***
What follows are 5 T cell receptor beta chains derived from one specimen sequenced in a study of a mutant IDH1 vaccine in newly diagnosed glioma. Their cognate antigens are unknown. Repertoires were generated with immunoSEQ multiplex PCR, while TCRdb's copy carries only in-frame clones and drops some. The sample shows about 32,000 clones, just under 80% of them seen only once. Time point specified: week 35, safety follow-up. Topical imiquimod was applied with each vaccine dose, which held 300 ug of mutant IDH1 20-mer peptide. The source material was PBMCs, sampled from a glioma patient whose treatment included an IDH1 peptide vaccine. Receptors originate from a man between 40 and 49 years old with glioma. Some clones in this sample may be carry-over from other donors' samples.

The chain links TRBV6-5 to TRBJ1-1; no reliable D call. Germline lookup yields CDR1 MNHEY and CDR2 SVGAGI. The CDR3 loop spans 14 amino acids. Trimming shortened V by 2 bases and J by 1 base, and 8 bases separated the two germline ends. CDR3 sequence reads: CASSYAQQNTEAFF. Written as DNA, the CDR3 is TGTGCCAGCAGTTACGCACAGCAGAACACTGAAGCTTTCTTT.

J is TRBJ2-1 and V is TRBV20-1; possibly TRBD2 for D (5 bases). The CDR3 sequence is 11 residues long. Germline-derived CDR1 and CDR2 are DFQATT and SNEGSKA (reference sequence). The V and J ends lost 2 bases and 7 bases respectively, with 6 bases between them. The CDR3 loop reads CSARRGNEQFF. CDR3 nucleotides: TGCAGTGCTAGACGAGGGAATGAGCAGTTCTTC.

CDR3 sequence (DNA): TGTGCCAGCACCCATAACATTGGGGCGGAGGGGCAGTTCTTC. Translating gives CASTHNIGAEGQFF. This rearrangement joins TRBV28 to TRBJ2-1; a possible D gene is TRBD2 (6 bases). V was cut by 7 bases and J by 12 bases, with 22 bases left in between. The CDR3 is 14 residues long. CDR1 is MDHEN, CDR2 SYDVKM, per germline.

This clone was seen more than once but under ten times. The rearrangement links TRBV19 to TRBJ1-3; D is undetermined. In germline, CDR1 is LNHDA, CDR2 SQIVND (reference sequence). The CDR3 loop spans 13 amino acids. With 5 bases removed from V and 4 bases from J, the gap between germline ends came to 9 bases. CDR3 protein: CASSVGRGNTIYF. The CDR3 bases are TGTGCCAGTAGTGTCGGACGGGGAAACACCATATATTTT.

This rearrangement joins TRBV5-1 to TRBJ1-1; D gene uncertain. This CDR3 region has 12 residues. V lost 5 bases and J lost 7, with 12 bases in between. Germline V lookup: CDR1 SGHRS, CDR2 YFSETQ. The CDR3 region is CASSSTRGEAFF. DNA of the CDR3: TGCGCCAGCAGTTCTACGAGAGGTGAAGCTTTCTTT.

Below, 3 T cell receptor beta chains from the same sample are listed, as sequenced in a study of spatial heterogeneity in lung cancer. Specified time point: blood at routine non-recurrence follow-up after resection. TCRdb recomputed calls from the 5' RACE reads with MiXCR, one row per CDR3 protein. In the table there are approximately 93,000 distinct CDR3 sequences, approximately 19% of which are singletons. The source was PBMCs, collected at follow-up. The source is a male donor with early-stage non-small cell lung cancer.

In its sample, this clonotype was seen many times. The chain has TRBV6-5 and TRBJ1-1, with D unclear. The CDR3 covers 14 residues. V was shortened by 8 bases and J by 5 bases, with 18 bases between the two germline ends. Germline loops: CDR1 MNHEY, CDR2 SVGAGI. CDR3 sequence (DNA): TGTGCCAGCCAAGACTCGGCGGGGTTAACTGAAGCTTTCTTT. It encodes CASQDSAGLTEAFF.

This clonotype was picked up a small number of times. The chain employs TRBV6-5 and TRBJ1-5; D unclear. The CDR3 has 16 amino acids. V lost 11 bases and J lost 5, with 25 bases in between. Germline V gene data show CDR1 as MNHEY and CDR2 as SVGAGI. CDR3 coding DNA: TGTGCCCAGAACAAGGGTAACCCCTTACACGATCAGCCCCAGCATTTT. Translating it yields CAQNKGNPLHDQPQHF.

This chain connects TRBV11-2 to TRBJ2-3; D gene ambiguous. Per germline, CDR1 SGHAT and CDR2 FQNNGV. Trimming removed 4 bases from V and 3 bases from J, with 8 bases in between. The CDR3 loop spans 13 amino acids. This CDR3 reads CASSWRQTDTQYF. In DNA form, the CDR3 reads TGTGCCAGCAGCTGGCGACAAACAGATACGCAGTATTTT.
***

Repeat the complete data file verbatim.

What follows are 5 T cell receptor beta chains derived from one specimen sequenced in a study of a mutant IDH1 vaccine in newly diagnosed glioma. Their cognate antigens are unknown. Repertoires were generated with immunoSEQ multiplex PCR, while TCRdb's copy carries only in-frame clones and drops some. The sample shows about 32,000 clones, just under 80% of them seen only once. Time point specified: week 35, safety follow-up. Topical imiquimod was applied with each vaccine dose, which held 300 ug of mutant IDH1 20-mer peptide. The source material was PBMCs, sampled from a glioma patient whose treatment included an IDH1 peptide vaccine. Receptors originate from a man between 40 and 49 years old with glioma. Some clones in this sample may be carry-over from other donors' samples.

The chain links TRBV6-5 to TRBJ1-1; no reliable D call. Germline lookup yields CDR1 MNHEY and CDR2 SVGAGI. The CDR3 loop spans 14 amino acids. Trimming shortened V by 2 bases and J by 1 base, and 8 bases separated the two germline ends. CDR3 sequence reads: CASSYAQQNTEAFF. Written as DNA, the CDR3 is TGTGCCAGCAGTTACGCACAGCAGAACACTGAAGCTTTCTTT.

J is TRBJ2-1 and V is TRBV20-1; possibly TRBD2 for D (5 bases). The CDR3 sequence is 11 residues long. Germline-derived CDR1 and CDR2 are DFQATT and SNEGSKA (reference sequence). The V and J ends lost 2 bases and 7 bases respectively, with 6 bases between them. The CDR3 loop reads CSARRGNEQFF. CDR3 nucleotides: TGCAGTGCTAGACGAGGGAATGAGCAGTTCTTC.

CDR3 sequence (DNA): TGTGCCAGCACCCATAACATTGGGGCGGAGGGGCAGTTCTTC. Translating gives CASTHNIGAEGQFF. This rearrangement joins TRBV28 to TRBJ2-1; a possible D gene is TRBD2 (6 bases). V was cut by 7 bases and J by 12 bases, with 22 bases left in between. The CDR3 is 14 residues long. CDR1 is MDHEN, CDR2 SYDVKM, per germline.

This clone was seen more than once but under ten times. The rearrangement links TRBV19 to TRBJ1-3; D is undetermined. In germline, CDR1 is LNHDA, CDR2 SQIVND (reference sequence). The CDR3 loop spans 13 amino acids. With 5 bases removed from V and 4 bases from J, the gap between germline ends came to 9 bases. CDR3 protein: CASSVGRGNTIYF. The CDR3 bases are TGTGCCAGTAGTGTCGGACGGGGAAACACCATATATTTT.

This rearrangement joins TRBV5-1 to TRBJ1-1; D gene uncertain. This CDR3 region has 12 residues. V lost 5 bases and J lost 7, with 12 bases in between. Germline V lookup: CDR1 SGHRS, CDR2 YFSETQ. The CDR3 region is CASSSTRGEAFF. DNA of the CDR3: TGCGCCAGCAGTTCTACGAGAGGTGAAGCTTTCTTT.

Below, 3 T cell receptor beta chains from the same sample are listed, as sequenced in a study of spatial heterogeneity in lung cancer. Specified time point: blood at routine non-recurrence follow-up after resection. TCRdb recomputed calls from the 5' RACE reads with MiXCR, one row per CDR3 protein. In the table there are approximately 93,000 distinct CDR3 sequences, approximately 19% of which are singletons. The source was PBMCs, collected at follow-up. The source is a male donor with early-stage non-small cell lung cancer.

In its sample, this clonotype was seen many times. The chain has TRBV6-5 and TRBJ1-1, with D unclear. The CDR3 covers 14 residues. V was shortened by 8 bases and J by 5 bases, with 18 bases between the two germline ends. Germline loops: CDR1 MNHEY, CDR2 SVGAGI. CDR3 sequence (DNA): TGTGCCAGCCAAGACTCGGCGGGGTTAACTGAAGCTTTCTTT. It encodes CASQDSAGLTEAFF.

This clonotype was picked up a small number of times. The chain employs TRBV6-5 and TRBJ1-5; D unclear. The CDR3 has 16 amino acids. V lost 11 bases and J lost 5, with 25 bases in between. Germline V gene data show CDR1 as MNHEY and CDR2 as SVGAGI. CDR3 coding DNA: TGTGCCCAGAACAAGGGTAACCCCTTACACGATCAGCCCCAGCATTTT. Translating it yields CAQNKGNPLHDQPQHF.

This chain connects TRBV11-2 to TRBJ2-3; D gene ambiguous. Per germline, CDR1 SGHAT and CDR2 FQNNGV. Trimming removed 4 bases from V and 3 bases from J, with 8 bases in between. The CDR3 loop spans 13 amino acids. This CDR3 reads CASSWRQTDTQYF. In DNA form, the CDR3 reads TGTGCCAGCAGCTGGCGACAAACAGATACGCAGTATTTT.